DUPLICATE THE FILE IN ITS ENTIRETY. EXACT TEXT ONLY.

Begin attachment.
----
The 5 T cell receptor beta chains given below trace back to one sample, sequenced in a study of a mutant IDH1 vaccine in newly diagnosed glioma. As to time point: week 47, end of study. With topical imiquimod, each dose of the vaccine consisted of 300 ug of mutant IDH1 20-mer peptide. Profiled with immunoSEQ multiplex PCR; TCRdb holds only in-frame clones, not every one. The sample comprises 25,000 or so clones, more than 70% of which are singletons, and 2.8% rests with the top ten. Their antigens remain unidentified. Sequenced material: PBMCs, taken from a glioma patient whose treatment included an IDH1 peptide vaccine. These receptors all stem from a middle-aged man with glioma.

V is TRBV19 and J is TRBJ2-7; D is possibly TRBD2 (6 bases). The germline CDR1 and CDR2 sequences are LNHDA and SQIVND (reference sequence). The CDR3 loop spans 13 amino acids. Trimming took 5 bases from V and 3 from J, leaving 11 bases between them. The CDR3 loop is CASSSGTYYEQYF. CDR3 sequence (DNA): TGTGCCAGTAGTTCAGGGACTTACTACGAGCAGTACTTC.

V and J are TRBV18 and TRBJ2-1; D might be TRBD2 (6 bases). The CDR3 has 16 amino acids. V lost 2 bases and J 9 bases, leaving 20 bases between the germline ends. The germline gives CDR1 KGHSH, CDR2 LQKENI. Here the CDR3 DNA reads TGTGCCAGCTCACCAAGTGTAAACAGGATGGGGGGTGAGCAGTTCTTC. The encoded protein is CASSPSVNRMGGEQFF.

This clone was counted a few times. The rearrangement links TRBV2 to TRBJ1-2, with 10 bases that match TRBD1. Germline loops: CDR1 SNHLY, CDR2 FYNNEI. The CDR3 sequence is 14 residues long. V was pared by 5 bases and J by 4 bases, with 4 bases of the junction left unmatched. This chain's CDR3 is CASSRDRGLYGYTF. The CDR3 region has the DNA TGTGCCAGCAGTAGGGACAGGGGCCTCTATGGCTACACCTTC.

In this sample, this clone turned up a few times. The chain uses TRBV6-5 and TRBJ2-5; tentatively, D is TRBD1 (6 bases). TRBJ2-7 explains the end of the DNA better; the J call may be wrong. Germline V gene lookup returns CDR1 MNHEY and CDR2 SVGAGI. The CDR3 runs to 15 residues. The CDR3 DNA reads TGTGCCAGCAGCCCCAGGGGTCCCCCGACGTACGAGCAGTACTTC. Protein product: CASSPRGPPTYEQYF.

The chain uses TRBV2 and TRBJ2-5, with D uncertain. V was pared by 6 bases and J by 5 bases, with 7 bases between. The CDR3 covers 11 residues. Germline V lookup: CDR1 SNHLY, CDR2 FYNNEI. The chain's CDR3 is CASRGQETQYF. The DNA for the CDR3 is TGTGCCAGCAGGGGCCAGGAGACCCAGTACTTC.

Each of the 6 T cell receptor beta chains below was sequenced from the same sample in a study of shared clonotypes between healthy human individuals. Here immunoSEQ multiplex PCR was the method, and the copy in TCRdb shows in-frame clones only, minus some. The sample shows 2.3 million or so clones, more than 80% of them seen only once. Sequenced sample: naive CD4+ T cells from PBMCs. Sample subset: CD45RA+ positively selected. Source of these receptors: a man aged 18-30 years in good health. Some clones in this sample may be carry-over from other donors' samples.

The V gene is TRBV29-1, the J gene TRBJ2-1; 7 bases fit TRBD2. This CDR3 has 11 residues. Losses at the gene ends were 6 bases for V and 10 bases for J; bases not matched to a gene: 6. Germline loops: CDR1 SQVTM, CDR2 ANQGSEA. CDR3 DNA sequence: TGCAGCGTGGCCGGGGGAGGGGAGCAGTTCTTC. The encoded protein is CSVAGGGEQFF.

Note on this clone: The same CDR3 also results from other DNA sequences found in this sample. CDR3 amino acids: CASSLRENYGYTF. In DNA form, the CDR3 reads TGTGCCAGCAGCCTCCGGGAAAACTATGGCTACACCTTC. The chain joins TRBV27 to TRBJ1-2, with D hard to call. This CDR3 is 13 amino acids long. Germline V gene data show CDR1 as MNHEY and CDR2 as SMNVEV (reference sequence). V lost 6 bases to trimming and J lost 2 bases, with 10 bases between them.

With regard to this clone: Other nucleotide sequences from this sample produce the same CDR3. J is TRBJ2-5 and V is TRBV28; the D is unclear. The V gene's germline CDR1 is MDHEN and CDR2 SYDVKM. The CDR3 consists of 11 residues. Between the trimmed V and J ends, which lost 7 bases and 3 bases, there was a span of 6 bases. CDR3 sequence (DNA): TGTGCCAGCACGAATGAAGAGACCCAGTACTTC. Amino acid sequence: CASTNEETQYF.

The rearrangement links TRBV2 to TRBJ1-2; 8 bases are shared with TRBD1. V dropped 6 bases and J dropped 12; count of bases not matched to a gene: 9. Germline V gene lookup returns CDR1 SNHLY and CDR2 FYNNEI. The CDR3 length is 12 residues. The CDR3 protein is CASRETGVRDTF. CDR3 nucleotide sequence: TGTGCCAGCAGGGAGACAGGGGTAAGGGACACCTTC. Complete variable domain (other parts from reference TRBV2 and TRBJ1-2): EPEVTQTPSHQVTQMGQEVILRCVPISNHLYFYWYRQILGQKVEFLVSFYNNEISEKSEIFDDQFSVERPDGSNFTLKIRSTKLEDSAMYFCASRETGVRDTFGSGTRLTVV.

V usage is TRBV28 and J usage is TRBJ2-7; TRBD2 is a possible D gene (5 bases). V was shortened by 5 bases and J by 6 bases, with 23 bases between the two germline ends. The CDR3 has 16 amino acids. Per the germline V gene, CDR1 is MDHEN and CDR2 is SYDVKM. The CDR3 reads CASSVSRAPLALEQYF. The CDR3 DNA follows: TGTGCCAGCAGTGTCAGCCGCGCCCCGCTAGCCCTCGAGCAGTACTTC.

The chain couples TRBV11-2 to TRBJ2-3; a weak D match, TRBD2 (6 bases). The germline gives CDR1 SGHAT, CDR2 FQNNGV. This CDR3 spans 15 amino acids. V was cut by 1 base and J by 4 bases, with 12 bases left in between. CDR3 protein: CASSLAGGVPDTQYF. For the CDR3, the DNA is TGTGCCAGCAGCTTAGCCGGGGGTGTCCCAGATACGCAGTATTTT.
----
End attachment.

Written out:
The 5 T cell receptor beta chains given below trace back to one sample, sequenced in a study of a mutant IDH1 vaccine in newly diagnosed glioma. As to time point: week 47, end of study. With topical imiquimod, each dose of the vaccine consisted of 300 ug of mutant IDH1 20-mer peptide. Profiled with immunoSEQ multiplex PCR; TCRdb holds only in-frame clones, not every one. The sample comprises 25,000 or so clones, more than 70% of which are singletons, and 2.8% rests with the top ten. Their antigens remain unidentified. Sequenced material: PBMCs, taken from a glioma patient whose treatment included an IDH1 peptide vaccine. These receptors all stem from a middle-aged man with glioma.

V is TRBV19 and J is TRBJ2-7; D is possibly TRBD2 (6 bases). The germline CDR1 and CDR2 sequences are LNHDA and SQIVND (reference sequence). The CDR3 loop spans 13 amino acids. Trimming took 5 bases from V and 3 from J, leaving 11 bases between them. The CDR3 loop is CASSSGTYYEQYF. CDR3 sequence (DNA): TGTGCCAGTAGTTCAGGGACTTACTACGAGCAGTACTTC.

V and J are TRBV18 and TRBJ2-1; D might be TRBD2 (6 bases). The CDR3 has 16 amino acids. V lost 2 bases and J 9 bases, leaving 20 bases between the germline ends. The germline gives CDR1 KGHSH, CDR2 LQKENI. Here the CDR3 DNA reads TGTGCCAGCTCACCAAGTGTAAACAGGATGGGGGGTGAGCAGTTCTTC. The encoded protein is CASSPSVNRMGGEQFF.

This clone was counted a few times. The rearrangement links TRBV2 to TRBJ1-2, with 10 bases that match TRBD1. Germline loops: CDR1 SNHLY, CDR2 FYNNEI. The CDR3 sequence is 14 residues long. V was pared by 5 bases and J by 4 bases, with 4 bases of the junction left unmatched. This chain's CDR3 is CASSRDRGLYGYTF. The CDR3 region has the DNA TGTGCCAGCAGTAGGGACAGGGGCCTCTATGGCTACACCTTC.

In this sample, this clone turned up a few times. The chain uses TRBV6-5 and TRBJ2-5; tentatively, D is TRBD1 (6 bases). TRBJ2-7 explains the end of the DNA better; the J call may be wrong. Germline V gene lookup returns CDR1 MNHEY and CDR2 SVGAGI. The CDR3 runs to 15 residues. The CDR3 DNA reads TGTGCCAGCAGCCCCAGGGGTCCCCCGACGTACGAGCAGTACTTC. Protein product: CASSPRGPPTYEQYF.

The chain uses TRBV2 and TRBJ2-5, with D uncertain. V was pared by 6 bases and J by 5 bases, with 7 bases between. The CDR3 covers 11 residues. Germline V lookup: CDR1 SNHLY, CDR2 FYNNEI. The chain's CDR3 is CASRGQETQYF. The DNA for the CDR3 is TGTGCCAGCAGGGGCCAGGAGACCCAGTACTTC.

Each of the 6 T cell receptor beta chains below was sequenced from the same sample in a study of shared clonotypes between healthy human individuals. Here immunoSEQ multiplex PCR was the method, and the copy in TCRdb shows in-frame clones only, minus some. The sample shows 2.3 million or so clones, more than 80% of them seen only once. Sequenced sample: naive CD4+ T cells from PBMCs. Sample subset: CD45RA+ positively selected. Source of these receptors: a man aged 18-30 years in good health. Some clones in this sample may be carry-over from other donors' samples.

The V gene is TRBV29-1, the J gene TRBJ2-1; 7 bases fit TRBD2. This CDR3 has 11 residues. Losses at the gene ends were 6 bases for V and 10 bases for J; bases not matched to a gene: 6. Germline loops: CDR1 SQVTM, CDR2 ANQGSEA. CDR3 DNA sequence: TGCAGCGTGGCCGGGGGAGGGGAGCAGTTCTTC. The encoded protein is CSVAGGGEQFF.

Note on this clone: The same CDR3 also results from other DNA sequences found in this sample. CDR3 amino acids: CASSLRENYGYTF. In DNA form, the CDR3 reads TGTGCCAGCAGCCTCCGGGAAAACTATGGCTACACCTTC. The chain joins TRBV27 to TRBJ1-2, with D hard to call. This CDR3 is 13 amino acids long. Germline V gene data show CDR1 as MNHEY and CDR2 as SMNVEV (reference sequence). V lost 6 bases to trimming and J lost 2 bases, with 10 bases between them.

With regard to this clone: Other nucleotide sequences from this sample produce the same CDR3. J is TRBJ2-5 and V is TRBV28; the D is unclear. The V gene's germline CDR1 is MDHEN and CDR2 SYDVKM. The CDR3 consists of 11 residues. Between the trimmed V and J ends, which lost 7 bases and 3 bases, there was a span of 6 bases. CDR3 sequence (DNA): TGTGCCAGCACGAATGAAGAGACCCAGTACTTC. Amino acid sequence: CASTNEETQYF.

The rearrangement links TRBV2 to TRBJ1-2; 8 bases are shared with TRBD1. V dropped 6 bases and J dropped 12; count of bases not matched to a gene: 9. Germline V gene lookup returns CDR1 SNHLY and CDR2 FYNNEI. The CDR3 length is 12 residues. The CDR3 protein is CASRETGVRDTF. CDR3 nucleotide sequence: TGTGCCAGCAGGGAGACAGGGGTAAGGGACACCTTC. Complete variable domain (other parts from reference TRBV2 and TRBJ1-2): EPEVTQTPSHQVTQMGQEVILRCVPISNHLYFYWYRQILGQKVEFLVSFYNNEISEKSEIFDDQFSVERPDGSNFTLKIRSTKLEDSAMYFCASRETGVRDTFGSGTRLTVV.

V usage is TRBV28 and J usage is TRBJ2-7; TRBD2 is a possible D gene (5 bases). V was shortened by 5 bases and J by 6 bases, with 23 bases between the two germline ends. The CDR3 has 16 amino acids. Per the germline V gene, CDR1 is MDHEN and CDR2 is SYDVKM. The CDR3 reads CASSVSRAPLALEQYF. The CDR3 DNA follows: TGTGCCAGCAGTGTCAGCCGCGCCCCGCTAGCCCTCGAGCAGTACTTC.

The chain couples TRBV11-2 to TRBJ2-3; a weak D match, TRBD2 (6 bases). The germline gives CDR1 SGHAT, CDR2 FQNNGV. This CDR3 spans 15 amino acids. V was cut by 1 base and J by 4 bases, with 12 bases left in between. CDR3 protein: CASSLAGGVPDTQYF. For the CDR3, the DNA is TGTGCCAGCAGCTTAGCCGGGGGTGTCCCAGATACGCAGTATTTT.